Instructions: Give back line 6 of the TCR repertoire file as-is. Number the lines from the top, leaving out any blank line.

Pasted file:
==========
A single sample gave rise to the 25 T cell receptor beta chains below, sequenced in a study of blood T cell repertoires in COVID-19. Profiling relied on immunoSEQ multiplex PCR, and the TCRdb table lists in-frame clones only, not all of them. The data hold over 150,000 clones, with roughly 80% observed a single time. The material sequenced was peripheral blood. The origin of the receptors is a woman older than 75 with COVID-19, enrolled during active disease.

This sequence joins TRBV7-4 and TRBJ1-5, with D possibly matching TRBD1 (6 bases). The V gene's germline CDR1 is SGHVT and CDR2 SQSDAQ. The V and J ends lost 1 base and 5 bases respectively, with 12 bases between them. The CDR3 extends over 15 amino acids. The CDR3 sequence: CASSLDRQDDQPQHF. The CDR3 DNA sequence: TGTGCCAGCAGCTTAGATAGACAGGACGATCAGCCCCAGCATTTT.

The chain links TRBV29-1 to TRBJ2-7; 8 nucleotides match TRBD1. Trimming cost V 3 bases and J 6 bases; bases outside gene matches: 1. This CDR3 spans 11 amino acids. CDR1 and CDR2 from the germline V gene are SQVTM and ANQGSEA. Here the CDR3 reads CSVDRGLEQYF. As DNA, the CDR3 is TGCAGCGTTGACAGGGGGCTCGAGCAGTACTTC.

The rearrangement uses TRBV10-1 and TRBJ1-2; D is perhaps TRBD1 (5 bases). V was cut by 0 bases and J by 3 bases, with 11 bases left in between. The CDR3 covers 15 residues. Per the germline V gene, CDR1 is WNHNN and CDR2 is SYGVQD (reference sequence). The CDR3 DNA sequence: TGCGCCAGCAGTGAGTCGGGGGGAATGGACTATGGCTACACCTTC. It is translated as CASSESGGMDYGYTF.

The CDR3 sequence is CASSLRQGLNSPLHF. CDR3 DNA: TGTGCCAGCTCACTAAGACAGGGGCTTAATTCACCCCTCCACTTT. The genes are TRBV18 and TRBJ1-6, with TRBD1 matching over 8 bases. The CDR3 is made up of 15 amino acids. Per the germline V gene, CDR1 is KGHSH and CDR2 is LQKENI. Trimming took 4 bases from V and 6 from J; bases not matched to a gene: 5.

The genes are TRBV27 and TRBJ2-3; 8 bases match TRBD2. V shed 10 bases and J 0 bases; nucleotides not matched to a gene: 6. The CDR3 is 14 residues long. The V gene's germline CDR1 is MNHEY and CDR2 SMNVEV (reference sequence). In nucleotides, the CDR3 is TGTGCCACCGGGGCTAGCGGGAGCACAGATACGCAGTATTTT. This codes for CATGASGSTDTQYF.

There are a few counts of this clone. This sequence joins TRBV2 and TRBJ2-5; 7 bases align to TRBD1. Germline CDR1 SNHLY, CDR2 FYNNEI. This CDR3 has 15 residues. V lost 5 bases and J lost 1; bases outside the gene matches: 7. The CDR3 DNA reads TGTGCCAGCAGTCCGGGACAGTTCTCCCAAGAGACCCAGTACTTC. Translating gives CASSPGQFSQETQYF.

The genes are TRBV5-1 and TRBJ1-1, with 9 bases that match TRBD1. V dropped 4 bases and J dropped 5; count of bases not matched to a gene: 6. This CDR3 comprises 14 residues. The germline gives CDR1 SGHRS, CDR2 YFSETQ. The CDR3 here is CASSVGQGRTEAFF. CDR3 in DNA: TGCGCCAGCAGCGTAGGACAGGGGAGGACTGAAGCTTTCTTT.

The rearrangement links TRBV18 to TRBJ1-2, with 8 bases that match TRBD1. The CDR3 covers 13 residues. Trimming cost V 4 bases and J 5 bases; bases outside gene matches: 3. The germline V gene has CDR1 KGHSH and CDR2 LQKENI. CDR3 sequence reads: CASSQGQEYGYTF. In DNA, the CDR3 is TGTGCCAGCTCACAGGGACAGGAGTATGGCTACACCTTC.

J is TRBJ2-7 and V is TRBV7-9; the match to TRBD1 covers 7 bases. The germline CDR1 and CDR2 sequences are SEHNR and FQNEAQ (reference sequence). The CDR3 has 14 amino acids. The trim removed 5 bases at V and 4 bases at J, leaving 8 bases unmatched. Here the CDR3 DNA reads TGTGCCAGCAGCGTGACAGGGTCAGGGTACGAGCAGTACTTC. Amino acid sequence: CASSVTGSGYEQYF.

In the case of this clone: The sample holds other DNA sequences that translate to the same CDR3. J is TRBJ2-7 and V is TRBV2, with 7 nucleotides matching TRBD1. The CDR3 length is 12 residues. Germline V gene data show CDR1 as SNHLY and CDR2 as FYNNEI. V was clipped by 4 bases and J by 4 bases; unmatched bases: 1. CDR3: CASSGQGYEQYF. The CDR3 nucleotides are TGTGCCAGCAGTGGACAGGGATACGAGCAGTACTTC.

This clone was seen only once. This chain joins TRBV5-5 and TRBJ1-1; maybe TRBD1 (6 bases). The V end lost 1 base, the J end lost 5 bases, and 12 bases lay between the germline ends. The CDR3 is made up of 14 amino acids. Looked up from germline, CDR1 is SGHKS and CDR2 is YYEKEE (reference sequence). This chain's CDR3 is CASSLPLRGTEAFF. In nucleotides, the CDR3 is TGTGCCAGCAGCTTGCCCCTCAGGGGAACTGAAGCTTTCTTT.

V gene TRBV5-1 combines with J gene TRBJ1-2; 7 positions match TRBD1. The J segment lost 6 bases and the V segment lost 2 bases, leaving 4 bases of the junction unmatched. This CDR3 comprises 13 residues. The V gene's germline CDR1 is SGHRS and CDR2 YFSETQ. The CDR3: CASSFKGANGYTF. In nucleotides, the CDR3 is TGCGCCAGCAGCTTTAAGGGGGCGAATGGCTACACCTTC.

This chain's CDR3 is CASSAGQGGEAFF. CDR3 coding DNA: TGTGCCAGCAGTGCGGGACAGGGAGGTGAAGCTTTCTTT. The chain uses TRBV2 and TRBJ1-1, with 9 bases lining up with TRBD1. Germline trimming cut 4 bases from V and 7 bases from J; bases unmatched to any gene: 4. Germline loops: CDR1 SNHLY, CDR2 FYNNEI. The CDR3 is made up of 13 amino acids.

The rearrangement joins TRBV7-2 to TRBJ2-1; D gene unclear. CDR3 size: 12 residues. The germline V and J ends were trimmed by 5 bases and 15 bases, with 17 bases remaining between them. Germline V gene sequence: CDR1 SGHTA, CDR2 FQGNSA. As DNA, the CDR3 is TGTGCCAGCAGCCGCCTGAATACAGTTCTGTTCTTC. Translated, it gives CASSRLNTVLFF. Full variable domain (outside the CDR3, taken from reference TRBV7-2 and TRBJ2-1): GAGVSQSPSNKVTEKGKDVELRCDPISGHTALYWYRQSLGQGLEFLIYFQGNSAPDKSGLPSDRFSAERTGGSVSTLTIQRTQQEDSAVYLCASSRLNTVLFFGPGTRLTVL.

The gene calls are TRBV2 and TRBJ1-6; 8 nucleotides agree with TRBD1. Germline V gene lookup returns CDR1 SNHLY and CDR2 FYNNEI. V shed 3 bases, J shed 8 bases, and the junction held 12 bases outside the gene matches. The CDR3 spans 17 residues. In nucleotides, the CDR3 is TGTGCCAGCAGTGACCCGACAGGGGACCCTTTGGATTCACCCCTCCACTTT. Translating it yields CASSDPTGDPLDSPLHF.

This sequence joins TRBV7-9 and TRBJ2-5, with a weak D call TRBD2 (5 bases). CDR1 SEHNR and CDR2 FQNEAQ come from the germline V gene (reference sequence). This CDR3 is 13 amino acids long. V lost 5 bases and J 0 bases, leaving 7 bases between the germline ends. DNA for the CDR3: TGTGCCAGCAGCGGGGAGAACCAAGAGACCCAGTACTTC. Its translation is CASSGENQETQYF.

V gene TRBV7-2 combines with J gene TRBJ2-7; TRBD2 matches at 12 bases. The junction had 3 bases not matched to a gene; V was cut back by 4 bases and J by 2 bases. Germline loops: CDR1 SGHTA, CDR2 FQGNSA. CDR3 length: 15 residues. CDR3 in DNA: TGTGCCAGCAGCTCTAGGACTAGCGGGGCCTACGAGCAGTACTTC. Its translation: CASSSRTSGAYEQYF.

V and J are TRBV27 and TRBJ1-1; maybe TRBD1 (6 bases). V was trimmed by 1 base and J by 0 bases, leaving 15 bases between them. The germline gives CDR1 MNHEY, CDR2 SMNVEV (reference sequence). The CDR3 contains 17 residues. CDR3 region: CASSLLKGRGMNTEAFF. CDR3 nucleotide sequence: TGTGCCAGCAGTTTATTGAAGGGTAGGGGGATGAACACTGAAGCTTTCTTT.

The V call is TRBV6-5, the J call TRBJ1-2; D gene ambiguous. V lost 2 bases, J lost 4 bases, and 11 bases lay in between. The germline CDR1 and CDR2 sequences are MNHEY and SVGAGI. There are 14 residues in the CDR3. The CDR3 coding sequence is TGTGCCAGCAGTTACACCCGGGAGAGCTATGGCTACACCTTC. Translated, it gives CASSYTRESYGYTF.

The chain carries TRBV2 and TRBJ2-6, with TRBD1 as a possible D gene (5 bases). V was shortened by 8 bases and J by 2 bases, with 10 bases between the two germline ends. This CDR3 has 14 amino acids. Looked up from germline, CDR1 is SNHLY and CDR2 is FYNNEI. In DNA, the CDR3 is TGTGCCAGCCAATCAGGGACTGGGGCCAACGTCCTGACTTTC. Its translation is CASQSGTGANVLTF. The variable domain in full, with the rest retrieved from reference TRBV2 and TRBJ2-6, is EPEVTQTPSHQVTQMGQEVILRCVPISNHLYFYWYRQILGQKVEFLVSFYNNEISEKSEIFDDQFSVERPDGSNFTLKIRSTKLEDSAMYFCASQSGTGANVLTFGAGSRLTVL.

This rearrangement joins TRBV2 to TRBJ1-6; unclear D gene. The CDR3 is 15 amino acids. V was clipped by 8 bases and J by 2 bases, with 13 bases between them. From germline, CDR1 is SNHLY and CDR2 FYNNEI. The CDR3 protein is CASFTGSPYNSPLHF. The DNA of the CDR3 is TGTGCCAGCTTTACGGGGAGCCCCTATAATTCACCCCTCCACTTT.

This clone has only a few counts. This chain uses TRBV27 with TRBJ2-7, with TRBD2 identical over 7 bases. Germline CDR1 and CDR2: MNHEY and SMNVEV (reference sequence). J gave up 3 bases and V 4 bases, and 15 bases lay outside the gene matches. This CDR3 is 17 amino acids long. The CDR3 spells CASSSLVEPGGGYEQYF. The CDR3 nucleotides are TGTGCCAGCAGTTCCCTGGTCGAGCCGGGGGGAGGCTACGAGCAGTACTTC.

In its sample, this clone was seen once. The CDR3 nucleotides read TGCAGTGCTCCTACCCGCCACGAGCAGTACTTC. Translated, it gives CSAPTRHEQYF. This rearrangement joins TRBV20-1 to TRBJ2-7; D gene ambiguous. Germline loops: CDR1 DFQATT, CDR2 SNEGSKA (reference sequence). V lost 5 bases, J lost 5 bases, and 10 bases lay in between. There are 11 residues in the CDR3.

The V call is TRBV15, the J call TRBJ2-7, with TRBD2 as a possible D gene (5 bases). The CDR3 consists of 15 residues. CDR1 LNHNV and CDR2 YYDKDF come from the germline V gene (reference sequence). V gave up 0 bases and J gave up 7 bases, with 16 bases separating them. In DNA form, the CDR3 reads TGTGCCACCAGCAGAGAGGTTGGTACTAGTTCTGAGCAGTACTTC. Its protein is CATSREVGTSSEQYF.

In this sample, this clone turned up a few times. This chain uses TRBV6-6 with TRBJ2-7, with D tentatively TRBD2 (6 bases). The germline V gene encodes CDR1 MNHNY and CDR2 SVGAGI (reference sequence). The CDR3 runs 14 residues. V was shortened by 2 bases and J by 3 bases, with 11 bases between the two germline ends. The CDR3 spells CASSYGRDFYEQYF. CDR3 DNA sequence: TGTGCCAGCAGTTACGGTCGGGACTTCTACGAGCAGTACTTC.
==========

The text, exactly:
The genes are TRBV27 and TRBJ2-3; 8 bases match TRBD2. V shed 10 bases and J 0 bases; nucleotides not matched to a gene: 6. The CDR3 is 14 residues long. The V gene's germline CDR1 is MNHEY and CDR2 SMNVEV (reference sequence). In nucleotides, the CDR3 is TGTGCCACCGGGGCTAGCGGGAGCACAGATACGCAGTATTTT. This codes for CATGASGSTDTQYF.